“Usually, built-ins are painted white or stained natural. However, here are some really interesting uses of color to really bring attention to your built-in.”
Denise Buck & Johnson – DC Metro Realty Team
Adding color is one of the fastest and easiest ways to stamp our personality on a room. We usually do this through the choice of wall color, followed by color on furniture, drapes, rugs and finally accessories. Seen far less often is color on built-ins and cabinetry, a more daring surface for a hue besides white since these are among the more expensive elements to install in a home. As a result, we tend to play it safe here. But the following examples convincingly suggest that white isn’t the only option to consider.
The decision to add color, and in particular a bold shade, strikes fear in many. But the payoff can be a space brimming with personality that’s unique to you and your home. The key is to apply color selectively. Rather than painting everything in sight, strategically cover a contained area, such as this built-in hutch painted a brilliant blue. Most of the cabinetry remains white, allowing the hutch to become a balanced focal point. Adding accessories and art in a similar blue is a smart move that helps integrate the hutch into the design.
But don’t worry, the color doesn’t have to be quite that bold to have a big impact, as illustrated by the muted blue-gray built-ins flanking the fireplace in this living room. An upholstered ottoman and accessories continuing the color theme complete the design.
In a strikingly similar living room, nearly identical dusty-blue built-ins add significant character, with the blue tones repeated on the fireplace surround and pillows for an elegant look.
Painting built-ins with a distinct color seems somehow less daring when they’re surrounded by white millwork. And when the cabinetry to be painted comes as a pair, this classic symmetry gives license to introduce color without visually upsetting the cart.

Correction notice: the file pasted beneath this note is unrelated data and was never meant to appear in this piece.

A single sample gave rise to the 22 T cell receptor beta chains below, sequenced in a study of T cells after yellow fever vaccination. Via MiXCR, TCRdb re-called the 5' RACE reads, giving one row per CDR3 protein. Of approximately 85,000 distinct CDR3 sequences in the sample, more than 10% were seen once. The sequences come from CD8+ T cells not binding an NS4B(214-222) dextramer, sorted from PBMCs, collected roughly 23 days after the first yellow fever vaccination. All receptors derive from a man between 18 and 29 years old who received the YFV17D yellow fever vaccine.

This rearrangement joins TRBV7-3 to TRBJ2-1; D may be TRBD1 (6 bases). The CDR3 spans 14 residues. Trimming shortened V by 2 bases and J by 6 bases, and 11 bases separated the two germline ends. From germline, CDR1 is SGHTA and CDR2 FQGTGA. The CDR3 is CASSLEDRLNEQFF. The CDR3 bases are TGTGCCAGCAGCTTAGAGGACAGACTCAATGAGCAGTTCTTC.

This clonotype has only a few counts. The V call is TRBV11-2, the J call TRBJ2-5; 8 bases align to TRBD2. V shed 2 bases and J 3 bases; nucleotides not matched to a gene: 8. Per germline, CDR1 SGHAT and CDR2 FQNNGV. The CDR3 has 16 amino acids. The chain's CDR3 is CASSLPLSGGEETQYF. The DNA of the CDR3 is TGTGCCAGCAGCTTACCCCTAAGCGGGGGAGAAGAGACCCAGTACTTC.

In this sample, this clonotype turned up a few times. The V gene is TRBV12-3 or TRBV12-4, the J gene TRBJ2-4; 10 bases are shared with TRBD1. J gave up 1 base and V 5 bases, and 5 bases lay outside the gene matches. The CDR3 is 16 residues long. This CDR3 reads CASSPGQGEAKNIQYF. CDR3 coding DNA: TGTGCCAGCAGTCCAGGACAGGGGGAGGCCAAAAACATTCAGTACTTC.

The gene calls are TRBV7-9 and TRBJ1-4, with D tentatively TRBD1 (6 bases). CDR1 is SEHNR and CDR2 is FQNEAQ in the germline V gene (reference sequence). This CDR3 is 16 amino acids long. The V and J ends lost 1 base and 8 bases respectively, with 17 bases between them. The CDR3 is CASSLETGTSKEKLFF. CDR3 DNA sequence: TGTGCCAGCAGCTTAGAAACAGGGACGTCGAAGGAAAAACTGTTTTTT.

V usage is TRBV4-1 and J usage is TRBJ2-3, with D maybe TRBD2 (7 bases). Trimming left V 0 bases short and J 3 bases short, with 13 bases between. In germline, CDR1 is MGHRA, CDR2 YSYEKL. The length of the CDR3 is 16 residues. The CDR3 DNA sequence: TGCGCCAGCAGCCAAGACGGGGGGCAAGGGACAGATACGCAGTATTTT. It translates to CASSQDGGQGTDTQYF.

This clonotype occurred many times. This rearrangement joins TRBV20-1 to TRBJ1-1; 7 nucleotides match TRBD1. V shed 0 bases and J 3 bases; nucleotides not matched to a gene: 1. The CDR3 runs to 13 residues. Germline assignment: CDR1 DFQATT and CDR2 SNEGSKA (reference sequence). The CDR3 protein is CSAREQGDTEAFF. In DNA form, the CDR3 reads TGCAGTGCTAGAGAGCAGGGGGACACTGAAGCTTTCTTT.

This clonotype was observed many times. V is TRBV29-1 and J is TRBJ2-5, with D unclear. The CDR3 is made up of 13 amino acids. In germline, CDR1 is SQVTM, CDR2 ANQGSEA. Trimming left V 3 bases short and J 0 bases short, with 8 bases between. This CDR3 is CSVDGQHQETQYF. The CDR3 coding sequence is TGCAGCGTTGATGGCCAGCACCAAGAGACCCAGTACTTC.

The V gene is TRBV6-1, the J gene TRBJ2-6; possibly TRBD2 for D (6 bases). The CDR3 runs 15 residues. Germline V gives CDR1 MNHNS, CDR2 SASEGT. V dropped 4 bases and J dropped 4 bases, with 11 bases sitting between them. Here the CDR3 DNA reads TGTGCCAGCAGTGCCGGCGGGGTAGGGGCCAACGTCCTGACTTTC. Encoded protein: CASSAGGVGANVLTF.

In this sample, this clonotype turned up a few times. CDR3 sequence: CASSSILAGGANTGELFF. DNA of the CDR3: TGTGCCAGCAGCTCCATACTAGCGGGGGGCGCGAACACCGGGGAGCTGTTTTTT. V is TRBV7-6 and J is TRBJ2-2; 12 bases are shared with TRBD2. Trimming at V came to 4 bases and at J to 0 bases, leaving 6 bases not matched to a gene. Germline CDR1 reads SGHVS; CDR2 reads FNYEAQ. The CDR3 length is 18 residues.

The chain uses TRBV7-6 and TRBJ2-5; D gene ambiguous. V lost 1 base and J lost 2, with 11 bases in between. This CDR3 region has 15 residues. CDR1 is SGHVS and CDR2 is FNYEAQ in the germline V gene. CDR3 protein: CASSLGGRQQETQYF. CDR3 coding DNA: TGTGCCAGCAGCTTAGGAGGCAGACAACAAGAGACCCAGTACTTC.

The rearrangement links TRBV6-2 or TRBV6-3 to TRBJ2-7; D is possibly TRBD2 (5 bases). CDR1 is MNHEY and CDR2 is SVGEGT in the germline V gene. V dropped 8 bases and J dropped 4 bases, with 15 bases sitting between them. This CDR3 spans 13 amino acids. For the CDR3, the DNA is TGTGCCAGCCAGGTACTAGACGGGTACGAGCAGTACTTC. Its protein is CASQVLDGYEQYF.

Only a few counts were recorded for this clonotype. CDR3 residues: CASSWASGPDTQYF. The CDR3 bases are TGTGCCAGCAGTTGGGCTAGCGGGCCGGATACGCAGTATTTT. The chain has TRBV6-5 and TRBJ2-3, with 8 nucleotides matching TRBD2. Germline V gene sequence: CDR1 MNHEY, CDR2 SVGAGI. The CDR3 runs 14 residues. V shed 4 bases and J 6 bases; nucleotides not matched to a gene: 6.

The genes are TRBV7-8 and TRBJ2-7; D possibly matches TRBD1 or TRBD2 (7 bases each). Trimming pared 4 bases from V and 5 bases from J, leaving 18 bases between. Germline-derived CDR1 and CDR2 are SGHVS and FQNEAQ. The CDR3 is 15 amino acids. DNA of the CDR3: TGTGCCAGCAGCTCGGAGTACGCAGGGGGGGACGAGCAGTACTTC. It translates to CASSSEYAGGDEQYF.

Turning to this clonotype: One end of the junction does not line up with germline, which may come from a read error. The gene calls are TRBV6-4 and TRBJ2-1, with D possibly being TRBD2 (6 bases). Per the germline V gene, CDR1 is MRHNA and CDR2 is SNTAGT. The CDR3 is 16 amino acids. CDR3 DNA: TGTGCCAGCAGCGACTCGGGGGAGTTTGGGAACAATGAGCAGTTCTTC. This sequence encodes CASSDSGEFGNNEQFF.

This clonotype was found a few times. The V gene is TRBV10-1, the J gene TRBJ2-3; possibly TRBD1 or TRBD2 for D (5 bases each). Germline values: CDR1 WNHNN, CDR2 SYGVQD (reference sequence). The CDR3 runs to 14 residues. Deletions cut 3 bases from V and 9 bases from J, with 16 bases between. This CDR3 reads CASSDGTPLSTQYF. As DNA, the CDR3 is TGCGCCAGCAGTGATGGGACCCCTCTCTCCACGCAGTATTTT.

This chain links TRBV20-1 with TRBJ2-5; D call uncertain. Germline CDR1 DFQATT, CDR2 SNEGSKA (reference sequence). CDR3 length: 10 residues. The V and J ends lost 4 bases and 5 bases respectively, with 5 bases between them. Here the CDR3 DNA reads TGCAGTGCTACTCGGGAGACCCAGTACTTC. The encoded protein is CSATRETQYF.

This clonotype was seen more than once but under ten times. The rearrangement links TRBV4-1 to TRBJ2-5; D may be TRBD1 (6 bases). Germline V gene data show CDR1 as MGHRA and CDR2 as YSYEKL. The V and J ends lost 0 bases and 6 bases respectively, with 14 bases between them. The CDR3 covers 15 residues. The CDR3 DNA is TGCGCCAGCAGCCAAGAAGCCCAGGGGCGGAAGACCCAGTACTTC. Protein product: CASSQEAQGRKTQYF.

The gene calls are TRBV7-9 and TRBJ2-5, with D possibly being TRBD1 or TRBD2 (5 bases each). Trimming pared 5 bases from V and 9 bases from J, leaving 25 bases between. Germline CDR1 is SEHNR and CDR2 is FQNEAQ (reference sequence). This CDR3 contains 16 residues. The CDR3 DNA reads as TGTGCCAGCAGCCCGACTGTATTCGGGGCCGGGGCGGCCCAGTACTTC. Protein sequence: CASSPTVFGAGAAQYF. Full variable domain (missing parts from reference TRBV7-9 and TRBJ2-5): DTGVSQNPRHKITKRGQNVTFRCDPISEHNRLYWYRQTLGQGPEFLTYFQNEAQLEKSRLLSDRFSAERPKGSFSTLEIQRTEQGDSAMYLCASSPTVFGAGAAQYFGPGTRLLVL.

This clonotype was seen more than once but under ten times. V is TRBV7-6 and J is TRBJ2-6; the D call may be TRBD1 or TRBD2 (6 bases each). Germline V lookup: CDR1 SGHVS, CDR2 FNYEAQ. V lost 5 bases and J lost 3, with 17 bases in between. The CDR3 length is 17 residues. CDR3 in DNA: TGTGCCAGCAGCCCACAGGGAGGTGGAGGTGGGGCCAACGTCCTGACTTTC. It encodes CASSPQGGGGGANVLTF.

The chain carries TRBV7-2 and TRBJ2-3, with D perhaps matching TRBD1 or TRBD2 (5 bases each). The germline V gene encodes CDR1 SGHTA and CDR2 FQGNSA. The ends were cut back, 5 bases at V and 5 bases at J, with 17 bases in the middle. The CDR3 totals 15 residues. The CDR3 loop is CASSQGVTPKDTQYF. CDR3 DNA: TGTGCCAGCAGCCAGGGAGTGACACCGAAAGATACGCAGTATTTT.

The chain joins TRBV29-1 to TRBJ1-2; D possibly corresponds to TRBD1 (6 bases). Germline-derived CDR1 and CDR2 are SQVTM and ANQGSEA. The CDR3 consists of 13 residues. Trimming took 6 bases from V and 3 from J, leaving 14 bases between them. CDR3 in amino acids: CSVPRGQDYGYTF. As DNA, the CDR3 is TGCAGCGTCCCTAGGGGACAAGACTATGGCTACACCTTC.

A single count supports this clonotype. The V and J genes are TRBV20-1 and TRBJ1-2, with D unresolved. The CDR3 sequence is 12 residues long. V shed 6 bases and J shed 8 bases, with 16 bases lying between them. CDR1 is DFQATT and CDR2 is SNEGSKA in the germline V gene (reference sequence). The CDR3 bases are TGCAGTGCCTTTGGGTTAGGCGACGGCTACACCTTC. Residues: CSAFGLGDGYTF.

In other instances, it pays to just go all out. The purple covering an entry built-in is happily vibrant mixed with green walls and white trim.
Bright orange is taking bold color to the extreme, but it’s absolutely wonderful here. Lucy Penfield ofLucy Interior Design shares the specifics. “This was a fabulous old pine cupboard original to the house. We repurposed it with a splash of coral enamel and relocated it from the kitchen to the lower level to use as a bar.”
If bringing bold color into the living areas continues to put fear in your heart, how about trying it out on built-ins in a child’s bedroom or bonus room? The use of color is generally more expected in these spaces, which are also typically self-contained rooms not visible from the main areas of the home.
Bookshelves are a wonderful item to consider painting since they provide the option to break up the expanse of color not only with books and decorative items on the shelves, but also with artwork. The gorgeous blue here is Pratt & Lambert’s New Moon in a satin finish.
To ensure that built-ins boasting color visually make sense with the adjacent areas, one tactic is to extend the color from one space to another. In this example, the navy blue on a pair of corner hutches in a dining nook shows up on lower cabinets in the adjoining kitchen.
While the lower cabinets are navy, the upper cabinets, walls and appliances remain white to keep things light and fresh.
In another example of extending color from one room to another, the gray-blue on these built-ins repeats in the entry on the front door and sidelights.
The color looks a shade darker here, and it certainly could be, or it may simply be due to lighting differences. Carrying accents of color from one room to another is an effective way to bring visual harmony throughout a home.
OK, so you love the idea of painting built-ins with a rich color but are thinking, “Why stop there?” Good for you! Yet another approach is to continue the color from the cabinetry on the surrounding walls.
Here, a deep shade of eggplant covers the bookcases and walls — particularly effective since both the cabinetry and wall sheen are the same. The color’s volume is balanced by ample white trim, white window coverings and furniture, and the bright light filling the room.
And if one color is good, add a second complementary hue in an adjoining room. In this home, a light turquoise, Benjamin Moore’s Spectra Blue, covers the shelves and walls in the living room, while the library next door benefits from the same treatment in a different color.
The beautiful pale yellow, Benjamin Moore’s Golden Tan, covers built-ins and walls for a cozy reading environment.
Is all this color a bit too much, but you’re intrigued nevertheless? As an alternative, start with a small surface to cover. A good spot to test your color tolerance could be the back wall of open cabinetry, or perhaps the back of cabinetry and built-in hutches featuring glass doors where a peek of the color will show through. Just pick up a small can of your favorite paint color and give it a try.
Originally published by Janell Beals, HOUZZ